Tuesday, June 28, 2011

On the rest of the 2011 season, and Brett Wallace

Brett Wallace is not in tonight's lineup against the Rangers. Why? Presumably because lefty C.J. Wilson is starting for Texas and, well, Brett Wallace doesn't start against lefties.

This is completely ridiculous. If Wallace is the long-term answer at 1B, then he needs to be starting every single game, and Mills needs to quit screwing around and putting Lee at 1B every time a lefty is on the mound. Why? Because this season has officially ceased to matter, at least as far as 2011 is concerned.

The Astros, as a team, are hitting .264/.319/.371 against lefties. This includes Wallace's .208/.296/.250 line. This, obviously, is atrocious. But he's going to have to learn to hit lefties at some point in his career if he's the Reincarnation of Jeff Bagwell. And what better place to start than with a 28-51 record?

Chip Bailey had a post today wondering if the Astros "patented second-half run" could be far away.

Sure, it's a notable tradition, but there's no point. Let's look at the standings:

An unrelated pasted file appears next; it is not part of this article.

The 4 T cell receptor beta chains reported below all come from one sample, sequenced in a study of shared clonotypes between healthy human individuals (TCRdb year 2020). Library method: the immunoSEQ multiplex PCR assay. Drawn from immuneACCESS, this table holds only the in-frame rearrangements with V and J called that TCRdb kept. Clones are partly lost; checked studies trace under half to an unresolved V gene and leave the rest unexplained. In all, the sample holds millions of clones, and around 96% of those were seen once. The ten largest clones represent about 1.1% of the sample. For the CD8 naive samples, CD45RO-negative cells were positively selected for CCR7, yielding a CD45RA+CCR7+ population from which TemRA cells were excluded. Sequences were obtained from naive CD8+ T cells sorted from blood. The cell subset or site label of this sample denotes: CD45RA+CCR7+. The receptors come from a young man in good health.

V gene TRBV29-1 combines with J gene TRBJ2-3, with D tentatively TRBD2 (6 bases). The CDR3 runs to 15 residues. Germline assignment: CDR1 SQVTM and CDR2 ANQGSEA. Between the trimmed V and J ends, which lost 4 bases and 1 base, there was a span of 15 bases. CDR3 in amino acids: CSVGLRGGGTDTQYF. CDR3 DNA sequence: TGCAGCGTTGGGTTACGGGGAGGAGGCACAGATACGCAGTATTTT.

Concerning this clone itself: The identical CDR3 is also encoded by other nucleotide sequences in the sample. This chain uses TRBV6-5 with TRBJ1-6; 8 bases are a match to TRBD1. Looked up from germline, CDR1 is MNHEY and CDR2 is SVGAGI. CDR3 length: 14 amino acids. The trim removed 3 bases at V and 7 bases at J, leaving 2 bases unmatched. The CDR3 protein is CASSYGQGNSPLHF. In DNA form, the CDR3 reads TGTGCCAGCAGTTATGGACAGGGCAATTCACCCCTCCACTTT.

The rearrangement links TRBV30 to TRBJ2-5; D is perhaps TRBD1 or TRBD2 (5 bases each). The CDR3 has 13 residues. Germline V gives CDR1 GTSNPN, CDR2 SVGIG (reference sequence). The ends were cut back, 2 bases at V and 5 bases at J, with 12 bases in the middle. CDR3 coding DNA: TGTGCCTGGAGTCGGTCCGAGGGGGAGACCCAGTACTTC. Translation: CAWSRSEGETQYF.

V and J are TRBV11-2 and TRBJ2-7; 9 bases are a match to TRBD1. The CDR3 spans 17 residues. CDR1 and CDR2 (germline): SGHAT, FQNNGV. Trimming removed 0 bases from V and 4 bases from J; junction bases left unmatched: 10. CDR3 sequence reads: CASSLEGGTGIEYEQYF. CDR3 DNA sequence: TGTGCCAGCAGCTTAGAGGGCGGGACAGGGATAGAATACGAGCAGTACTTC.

Milwaukee: 44-35
St. Louis: 41-38
Cincinnati: 41-39
Pittsburgh: 39-38
Chicago: 32-46
Houston: 28-51

This leaves the Astros 16 games back of the Brewers for first place, with the largest gap between two teams in all of baseball, including the Marlins who have not won since April 10*.

Even if the Astros went 62-21 from here on out, here's what the records of the five other teams would need to be in order to finish one game ahead of the Bizarro Astros:

Milwaukee: 47-36
St. Louis: 50-33
Cincinnati: 50-32
Pittsburgh: 52-32
Chicago: 59-25

Of course, you can count the Cubs out here, and probably the Pirates. Cincinnati and St. Louis would have a tall order. But Milwaukee, who is winning games at a .557 clip would simply need to go win at exactly the same pace they have been winning games to this point in order to finish above the Astros on the last day of the season.

Oh yeah, and if at any point you're questioning the logic of whether the Brewers can keep up this pace, remember the preceding paragraph is formulated on the theory that the Astros - who have been winning at a .354 clip would suddenly win the remaining 83 games at a .747 pace.

So Mills: stop sacrificing the development of your First Baseman of the Future based on the supposition that the second half run starts any day now.

(* - Approximately)